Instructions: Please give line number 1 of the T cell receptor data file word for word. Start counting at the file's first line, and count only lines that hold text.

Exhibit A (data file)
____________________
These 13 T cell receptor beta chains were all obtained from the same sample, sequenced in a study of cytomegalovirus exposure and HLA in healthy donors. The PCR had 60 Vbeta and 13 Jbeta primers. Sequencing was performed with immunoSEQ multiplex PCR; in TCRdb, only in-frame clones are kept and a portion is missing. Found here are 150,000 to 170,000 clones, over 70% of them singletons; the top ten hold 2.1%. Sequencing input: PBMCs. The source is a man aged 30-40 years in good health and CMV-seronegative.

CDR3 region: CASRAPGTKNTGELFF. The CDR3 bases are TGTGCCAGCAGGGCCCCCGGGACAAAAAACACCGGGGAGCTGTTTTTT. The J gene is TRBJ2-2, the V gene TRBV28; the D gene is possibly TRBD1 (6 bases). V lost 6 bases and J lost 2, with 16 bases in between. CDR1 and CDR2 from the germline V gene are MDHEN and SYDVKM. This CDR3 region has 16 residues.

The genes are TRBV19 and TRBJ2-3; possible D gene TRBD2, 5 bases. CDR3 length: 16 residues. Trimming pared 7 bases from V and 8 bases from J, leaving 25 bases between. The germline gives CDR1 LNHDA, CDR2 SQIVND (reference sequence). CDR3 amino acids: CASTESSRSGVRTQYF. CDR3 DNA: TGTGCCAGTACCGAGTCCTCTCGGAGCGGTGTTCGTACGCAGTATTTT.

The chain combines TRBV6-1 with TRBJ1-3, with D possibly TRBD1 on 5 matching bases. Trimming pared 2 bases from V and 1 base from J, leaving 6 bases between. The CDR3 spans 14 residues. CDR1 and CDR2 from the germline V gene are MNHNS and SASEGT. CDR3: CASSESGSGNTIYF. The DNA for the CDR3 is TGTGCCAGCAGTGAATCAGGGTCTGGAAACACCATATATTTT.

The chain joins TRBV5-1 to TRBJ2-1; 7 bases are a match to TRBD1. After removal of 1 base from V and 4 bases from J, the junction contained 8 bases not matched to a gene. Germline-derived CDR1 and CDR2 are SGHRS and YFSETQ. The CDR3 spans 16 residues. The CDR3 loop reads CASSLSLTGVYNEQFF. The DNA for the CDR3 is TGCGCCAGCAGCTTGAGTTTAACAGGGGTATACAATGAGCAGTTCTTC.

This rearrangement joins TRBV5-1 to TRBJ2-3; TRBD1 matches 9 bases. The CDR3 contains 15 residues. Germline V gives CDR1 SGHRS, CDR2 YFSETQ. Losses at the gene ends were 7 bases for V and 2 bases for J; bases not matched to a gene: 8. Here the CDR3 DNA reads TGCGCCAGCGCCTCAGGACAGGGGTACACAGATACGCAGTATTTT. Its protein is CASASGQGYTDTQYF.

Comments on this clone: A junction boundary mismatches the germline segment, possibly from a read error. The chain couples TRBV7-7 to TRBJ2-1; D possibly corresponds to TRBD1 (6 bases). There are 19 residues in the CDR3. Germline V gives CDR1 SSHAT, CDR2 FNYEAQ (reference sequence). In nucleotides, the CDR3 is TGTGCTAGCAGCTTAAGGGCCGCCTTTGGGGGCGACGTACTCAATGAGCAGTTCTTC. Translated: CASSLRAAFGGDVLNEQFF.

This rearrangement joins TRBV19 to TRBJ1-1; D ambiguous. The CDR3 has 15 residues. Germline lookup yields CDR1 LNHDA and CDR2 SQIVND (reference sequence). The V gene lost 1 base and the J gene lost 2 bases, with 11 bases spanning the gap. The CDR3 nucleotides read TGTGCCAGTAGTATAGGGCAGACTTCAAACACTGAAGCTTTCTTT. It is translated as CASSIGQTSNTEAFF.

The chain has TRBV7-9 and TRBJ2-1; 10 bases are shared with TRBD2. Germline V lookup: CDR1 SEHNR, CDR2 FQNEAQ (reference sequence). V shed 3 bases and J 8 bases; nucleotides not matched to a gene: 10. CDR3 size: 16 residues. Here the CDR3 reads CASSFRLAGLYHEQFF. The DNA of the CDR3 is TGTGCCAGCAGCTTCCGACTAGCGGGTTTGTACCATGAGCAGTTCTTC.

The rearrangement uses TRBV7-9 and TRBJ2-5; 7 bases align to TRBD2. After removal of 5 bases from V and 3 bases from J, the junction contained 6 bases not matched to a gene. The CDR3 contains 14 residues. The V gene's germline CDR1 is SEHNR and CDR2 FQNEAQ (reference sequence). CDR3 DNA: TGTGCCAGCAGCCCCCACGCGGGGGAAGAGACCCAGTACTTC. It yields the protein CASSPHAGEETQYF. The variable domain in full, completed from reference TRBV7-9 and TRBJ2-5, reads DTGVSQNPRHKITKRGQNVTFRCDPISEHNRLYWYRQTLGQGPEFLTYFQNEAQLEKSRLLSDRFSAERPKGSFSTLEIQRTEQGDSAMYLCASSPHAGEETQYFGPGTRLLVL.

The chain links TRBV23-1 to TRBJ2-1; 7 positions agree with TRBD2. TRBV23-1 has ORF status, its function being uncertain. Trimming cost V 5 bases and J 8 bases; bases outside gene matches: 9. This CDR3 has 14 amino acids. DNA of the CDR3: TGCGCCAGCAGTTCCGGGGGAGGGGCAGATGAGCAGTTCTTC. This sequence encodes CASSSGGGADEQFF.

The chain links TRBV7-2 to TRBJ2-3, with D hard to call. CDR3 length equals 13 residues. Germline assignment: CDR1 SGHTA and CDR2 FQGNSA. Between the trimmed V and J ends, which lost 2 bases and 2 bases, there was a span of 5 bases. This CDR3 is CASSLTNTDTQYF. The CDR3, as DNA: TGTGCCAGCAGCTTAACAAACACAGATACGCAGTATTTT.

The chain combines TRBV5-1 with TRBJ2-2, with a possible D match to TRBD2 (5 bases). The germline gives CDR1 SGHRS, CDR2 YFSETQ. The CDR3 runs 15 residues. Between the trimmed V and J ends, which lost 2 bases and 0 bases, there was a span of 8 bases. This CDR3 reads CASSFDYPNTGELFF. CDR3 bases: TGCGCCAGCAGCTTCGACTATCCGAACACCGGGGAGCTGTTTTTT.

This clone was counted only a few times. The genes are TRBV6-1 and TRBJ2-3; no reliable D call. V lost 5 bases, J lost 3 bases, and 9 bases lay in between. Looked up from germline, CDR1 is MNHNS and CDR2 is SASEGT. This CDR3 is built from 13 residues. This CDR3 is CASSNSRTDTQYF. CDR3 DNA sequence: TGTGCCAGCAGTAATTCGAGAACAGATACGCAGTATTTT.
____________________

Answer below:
These 13 T cell receptor beta chains were all obtained from the same sample, sequenced in a study of cytomegalovirus exposure and HLA in healthy donors. The PCR had 60 Vbeta and 13 Jbeta primers. Sequencing was performed with immunoSEQ multiplex PCR; in TCRdb, only in-frame clones are kept and a portion is missing. Found here are 150,000 to 170,000 clones, over 70% of them singletons; the top ten hold 2.1%. Sequencing input: PBMCs. The source is a man aged 30-40 years in good health and CMV-seronegative.